The number of signatures soared to this number in less than 24 hours since the petition was launched on Thursday.
Lee Jones, who set up a petition, wrote: “Sunday 8pm is a difficult time for families to plan to be together for the event – knowing we have an additional day off the next day would significantly help this.
“Furthermore, a historic win should be celebrated. It would be expected for the winning team to parade the trophy, and a bank holiday would be a perfect time to do this.
“Also, English people would naturally want to continue to enjoy the win, giving the retail and leisure industry a much-needed opportunity to make up lost revenues.”
The England’s men’s football team progressed to the final after their 2-1 win against Denmark on Wednesday.
If they win Sunday’s match, the trophy will be their first major silverware since their historic World Cup triumph in 1966.
Mr Johnson, who watched the game at Wembley with his wife Carrie, has wished the national men’s team the “very best” ahead of the final, but said granting a bank holiday would be “tempting fate”.
Downing Street has said it will set out any celebrations such as a victory parade for the England team “in due course”, but has not confirmed whether plans for a potential bank holiday are in motion behind the scenes.
The Prime Minister’s official spokesman said: “I don’t want to pre-empt the outcome of Sunday’s match. Clearly we want England to go all the way and win the final, and then we will set out our plans in due course.”
Downing Street also said that employers who are able to offer flexibility should do so, such as allowing staff to go in to work late on Monday or take the day off if England win.
Mr Johnson’s spokesman said: “We would want businesses who feel able to consider it if they can.”
Frances O’Grady, general secretary of the Trades Union Congress (TUC), said: “If England bring it home on Sunday, government should allow the country to celebrate by announcing a special bank holiday.
“But it can’t just be a one off. UK workers get fewer bank holidays than most of our European counterparts. The TUC has long called for more public holidays.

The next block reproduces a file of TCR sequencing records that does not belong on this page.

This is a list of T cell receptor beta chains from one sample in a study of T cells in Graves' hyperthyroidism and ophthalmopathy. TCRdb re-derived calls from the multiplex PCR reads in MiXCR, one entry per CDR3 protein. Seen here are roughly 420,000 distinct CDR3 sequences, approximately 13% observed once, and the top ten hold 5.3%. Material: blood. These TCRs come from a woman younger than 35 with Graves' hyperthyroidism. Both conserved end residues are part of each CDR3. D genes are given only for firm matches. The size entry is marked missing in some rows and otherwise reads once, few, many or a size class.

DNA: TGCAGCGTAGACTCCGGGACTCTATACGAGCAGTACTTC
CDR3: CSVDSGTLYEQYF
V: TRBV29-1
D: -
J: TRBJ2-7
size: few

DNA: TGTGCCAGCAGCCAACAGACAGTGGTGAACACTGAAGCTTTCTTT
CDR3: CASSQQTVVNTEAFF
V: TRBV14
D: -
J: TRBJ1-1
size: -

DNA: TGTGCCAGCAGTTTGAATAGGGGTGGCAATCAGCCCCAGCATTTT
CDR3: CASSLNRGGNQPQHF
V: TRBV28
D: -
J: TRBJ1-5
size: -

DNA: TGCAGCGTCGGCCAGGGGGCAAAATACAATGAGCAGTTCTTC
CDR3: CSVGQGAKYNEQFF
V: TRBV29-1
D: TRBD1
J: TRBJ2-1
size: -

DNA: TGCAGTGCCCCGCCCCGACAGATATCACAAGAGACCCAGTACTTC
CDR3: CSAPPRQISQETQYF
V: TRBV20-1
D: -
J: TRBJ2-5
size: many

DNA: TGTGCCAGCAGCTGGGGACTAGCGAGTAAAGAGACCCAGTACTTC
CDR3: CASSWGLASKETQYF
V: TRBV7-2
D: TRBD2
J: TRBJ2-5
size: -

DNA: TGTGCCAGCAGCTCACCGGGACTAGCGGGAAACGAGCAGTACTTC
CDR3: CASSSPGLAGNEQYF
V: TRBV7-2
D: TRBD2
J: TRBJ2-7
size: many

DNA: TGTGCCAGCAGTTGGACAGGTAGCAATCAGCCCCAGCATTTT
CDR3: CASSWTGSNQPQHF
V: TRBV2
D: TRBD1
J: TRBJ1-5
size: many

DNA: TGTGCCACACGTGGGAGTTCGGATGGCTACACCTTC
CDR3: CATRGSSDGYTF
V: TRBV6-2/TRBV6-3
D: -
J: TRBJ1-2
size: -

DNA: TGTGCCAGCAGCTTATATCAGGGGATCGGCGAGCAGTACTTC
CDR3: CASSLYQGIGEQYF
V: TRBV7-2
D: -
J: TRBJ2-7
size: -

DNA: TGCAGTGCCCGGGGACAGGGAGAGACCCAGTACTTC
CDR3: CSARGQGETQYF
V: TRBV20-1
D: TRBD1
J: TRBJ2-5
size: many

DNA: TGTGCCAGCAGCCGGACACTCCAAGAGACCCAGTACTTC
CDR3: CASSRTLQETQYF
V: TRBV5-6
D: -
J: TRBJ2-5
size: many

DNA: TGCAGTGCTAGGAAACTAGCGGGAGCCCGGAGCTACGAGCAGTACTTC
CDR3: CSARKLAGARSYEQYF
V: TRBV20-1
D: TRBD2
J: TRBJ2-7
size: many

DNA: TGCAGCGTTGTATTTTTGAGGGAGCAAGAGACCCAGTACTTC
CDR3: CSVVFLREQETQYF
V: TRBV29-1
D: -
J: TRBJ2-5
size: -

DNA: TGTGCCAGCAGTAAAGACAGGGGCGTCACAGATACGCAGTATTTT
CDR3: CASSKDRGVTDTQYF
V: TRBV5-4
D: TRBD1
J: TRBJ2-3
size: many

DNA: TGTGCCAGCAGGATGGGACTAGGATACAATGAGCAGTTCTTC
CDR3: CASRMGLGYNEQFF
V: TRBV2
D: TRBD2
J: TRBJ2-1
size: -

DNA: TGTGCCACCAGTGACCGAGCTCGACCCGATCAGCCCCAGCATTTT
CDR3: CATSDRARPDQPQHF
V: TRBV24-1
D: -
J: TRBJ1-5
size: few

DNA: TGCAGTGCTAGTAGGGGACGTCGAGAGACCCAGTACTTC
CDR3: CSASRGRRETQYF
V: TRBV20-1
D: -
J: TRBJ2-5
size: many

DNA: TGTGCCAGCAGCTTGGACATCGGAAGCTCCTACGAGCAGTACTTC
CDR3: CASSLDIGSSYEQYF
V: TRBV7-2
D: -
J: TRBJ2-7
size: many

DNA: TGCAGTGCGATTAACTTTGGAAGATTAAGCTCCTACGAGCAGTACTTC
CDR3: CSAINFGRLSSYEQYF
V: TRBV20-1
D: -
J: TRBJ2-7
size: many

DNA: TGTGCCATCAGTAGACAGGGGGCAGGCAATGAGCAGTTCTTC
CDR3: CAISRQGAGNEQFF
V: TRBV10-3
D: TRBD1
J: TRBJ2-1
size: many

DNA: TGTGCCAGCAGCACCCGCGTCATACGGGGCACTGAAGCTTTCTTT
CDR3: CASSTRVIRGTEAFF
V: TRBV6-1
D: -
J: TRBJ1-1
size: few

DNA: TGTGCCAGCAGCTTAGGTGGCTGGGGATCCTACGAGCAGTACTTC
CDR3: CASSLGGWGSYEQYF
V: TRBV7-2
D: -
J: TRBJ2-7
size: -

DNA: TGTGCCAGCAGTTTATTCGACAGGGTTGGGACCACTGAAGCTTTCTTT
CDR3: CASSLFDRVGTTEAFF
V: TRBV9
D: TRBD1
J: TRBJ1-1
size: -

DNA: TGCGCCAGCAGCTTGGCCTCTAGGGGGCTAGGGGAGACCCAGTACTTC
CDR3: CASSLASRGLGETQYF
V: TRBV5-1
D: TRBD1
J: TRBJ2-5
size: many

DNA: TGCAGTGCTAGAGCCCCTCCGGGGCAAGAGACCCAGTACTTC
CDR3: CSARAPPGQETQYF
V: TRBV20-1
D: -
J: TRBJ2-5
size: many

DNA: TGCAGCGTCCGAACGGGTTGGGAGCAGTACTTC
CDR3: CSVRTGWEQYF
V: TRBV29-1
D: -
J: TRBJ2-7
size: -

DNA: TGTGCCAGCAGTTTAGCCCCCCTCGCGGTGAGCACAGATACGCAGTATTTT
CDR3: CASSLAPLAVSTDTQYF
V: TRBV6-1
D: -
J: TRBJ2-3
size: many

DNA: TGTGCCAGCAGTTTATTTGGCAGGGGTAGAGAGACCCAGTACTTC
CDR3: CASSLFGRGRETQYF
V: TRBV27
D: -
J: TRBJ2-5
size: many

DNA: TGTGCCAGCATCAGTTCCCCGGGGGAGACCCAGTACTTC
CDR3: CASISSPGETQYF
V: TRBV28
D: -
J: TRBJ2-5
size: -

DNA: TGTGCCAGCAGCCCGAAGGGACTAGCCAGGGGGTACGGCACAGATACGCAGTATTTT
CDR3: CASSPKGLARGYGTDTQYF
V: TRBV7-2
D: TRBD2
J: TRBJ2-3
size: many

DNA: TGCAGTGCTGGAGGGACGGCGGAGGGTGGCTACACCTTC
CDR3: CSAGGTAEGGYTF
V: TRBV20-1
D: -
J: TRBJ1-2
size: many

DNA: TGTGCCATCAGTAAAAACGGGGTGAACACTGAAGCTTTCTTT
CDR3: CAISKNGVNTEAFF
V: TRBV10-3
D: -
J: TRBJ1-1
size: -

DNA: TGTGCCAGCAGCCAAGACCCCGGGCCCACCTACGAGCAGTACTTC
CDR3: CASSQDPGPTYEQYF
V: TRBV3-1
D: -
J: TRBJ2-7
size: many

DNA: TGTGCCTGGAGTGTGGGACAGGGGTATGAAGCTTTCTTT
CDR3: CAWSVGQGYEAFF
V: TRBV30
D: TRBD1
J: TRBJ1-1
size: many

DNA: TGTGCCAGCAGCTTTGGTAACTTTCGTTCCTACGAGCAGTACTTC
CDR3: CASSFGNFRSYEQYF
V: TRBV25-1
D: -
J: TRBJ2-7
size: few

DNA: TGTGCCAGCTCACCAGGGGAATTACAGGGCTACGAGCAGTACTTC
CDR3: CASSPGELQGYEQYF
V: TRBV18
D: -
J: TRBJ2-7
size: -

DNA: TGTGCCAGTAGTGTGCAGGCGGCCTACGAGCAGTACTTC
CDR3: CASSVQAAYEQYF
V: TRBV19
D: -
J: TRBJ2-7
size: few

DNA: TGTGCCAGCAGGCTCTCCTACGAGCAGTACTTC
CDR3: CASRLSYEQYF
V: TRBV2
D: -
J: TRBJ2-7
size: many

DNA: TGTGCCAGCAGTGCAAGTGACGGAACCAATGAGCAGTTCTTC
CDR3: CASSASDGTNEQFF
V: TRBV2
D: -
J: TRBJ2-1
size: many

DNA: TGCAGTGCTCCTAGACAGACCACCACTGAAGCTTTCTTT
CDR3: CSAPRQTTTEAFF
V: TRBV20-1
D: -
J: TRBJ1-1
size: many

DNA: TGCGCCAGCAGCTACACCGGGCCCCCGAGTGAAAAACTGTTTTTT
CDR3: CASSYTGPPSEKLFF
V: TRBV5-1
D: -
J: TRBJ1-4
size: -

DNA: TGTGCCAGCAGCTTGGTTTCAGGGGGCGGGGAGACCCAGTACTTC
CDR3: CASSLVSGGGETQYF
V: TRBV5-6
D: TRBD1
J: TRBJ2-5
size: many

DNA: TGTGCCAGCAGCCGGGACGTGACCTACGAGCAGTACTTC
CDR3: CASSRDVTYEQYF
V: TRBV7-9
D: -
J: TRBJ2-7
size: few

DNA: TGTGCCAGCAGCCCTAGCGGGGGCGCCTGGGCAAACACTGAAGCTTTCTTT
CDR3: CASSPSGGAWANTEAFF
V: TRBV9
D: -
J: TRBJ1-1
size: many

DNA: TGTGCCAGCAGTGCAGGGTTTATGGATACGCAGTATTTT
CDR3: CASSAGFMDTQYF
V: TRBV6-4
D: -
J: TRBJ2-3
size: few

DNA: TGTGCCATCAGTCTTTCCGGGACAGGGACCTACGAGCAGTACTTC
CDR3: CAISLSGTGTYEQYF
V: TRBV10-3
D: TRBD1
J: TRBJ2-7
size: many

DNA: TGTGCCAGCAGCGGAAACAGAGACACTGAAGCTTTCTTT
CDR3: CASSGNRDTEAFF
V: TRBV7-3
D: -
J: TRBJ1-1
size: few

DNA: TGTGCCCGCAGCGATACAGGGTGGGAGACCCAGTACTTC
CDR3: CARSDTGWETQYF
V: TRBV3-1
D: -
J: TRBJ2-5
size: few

“So come on England!”
Ms O’Grady has also urged bosses to try to come to a compromise with workers about getting time off for the match.
She said: “Bosses should talk to staff and try to let people who want to watch games do so – either at work, or at home – and claim back working time afterwards.”
The match will be over by 10pm if it is settled in normal time. However, extra time and a penalty shoot-out could mean the game would finish closer to 11pm.
Wednesday’s victory over Denmark – England men’s first semi-finals triumph in 55 years – went to extra time and finished at around 10.45pm.
Mr Johnson has already said pubs can stay open until 11.15pm on Sunday to reduce the risk of customers being told to leave before the match ends.
Football fans bought an estimated 6.8 million pints during Wednesday’s match, which equates to more than 50,000 pints a minute during the course of two hours, the British Beer and Pub Association has estimated.
Chancellor Rishi Sunak welcomed the increased spending after pubs and other hospitality businesses struggled during successive coronavirus lockdowns for more than a year.
He said: “The team has brought an enormous amount of joy to the country after a very difficult year.
“Consumer confidence is important to our country and our economy because we are a consumption driven economy. The football just adds to it.
“Consumer confidence has already returned to pre-crisis levels. And things that make us feel good are good for the economy.”
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